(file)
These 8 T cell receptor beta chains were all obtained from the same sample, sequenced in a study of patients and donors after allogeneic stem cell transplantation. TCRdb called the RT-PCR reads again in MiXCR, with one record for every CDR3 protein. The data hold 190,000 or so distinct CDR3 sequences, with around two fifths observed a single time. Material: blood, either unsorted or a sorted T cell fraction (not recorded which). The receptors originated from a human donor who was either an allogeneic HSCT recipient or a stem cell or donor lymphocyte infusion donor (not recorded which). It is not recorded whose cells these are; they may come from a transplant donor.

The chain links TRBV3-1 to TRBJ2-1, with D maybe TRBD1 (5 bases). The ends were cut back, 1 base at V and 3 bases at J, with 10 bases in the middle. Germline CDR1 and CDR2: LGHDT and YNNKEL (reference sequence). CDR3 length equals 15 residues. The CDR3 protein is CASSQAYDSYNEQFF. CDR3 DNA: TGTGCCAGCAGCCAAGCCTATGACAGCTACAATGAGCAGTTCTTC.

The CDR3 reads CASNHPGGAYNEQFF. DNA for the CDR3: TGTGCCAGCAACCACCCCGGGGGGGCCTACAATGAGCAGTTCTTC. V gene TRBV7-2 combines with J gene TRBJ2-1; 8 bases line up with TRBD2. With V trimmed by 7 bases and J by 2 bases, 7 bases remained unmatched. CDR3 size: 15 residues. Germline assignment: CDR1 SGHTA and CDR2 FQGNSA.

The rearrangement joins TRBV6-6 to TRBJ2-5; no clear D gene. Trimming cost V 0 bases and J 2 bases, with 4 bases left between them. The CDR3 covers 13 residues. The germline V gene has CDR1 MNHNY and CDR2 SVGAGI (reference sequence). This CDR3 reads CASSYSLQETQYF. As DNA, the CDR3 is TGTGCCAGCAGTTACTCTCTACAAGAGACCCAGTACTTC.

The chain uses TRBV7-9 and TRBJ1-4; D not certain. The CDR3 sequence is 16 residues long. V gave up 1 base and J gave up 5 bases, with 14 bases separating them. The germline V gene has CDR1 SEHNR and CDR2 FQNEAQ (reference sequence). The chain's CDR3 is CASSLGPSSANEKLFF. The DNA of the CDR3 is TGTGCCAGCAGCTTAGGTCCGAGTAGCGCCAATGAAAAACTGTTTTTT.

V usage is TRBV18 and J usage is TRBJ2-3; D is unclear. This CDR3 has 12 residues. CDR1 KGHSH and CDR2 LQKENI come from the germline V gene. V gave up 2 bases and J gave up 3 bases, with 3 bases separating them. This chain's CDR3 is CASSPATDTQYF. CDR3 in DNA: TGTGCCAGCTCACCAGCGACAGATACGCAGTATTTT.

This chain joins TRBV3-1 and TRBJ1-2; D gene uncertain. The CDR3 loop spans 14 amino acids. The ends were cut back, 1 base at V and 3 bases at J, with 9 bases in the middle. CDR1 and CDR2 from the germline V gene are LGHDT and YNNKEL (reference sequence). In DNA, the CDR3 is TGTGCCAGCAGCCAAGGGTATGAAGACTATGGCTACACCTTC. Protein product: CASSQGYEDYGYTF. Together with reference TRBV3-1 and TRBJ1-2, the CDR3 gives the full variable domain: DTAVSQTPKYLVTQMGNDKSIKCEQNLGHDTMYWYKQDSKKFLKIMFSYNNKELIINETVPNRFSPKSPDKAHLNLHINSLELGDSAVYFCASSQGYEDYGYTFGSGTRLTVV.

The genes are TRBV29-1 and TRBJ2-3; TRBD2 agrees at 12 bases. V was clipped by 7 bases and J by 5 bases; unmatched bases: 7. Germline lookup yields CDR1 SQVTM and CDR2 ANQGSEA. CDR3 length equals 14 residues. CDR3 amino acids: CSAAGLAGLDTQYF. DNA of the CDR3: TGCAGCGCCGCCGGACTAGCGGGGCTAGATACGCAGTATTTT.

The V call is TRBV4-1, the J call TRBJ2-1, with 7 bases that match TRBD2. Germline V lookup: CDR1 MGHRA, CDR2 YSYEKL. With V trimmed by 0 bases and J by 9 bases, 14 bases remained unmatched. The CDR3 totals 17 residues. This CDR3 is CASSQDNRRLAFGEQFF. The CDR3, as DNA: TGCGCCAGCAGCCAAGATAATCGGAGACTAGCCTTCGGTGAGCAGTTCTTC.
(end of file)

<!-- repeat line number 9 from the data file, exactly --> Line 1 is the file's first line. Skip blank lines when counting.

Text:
The V call is TRBV4-1, the J call TRBJ2-1, with 7 bases that match TRBD2. Germline V lookup: CDR1 MGHRA, CDR2 YSYEKL. With V trimmed by 0 bases and J by 9 bases, 14 bases remained unmatched. The CDR3 totals 17 residues. This CDR3 is CASSQDNRRLAFGEQFF. The CDR3, as DNA: TGCGCCAGCAGCCAAGATAATCGGAGACTAGCCTTCGGTGAGCAGTTCTTC.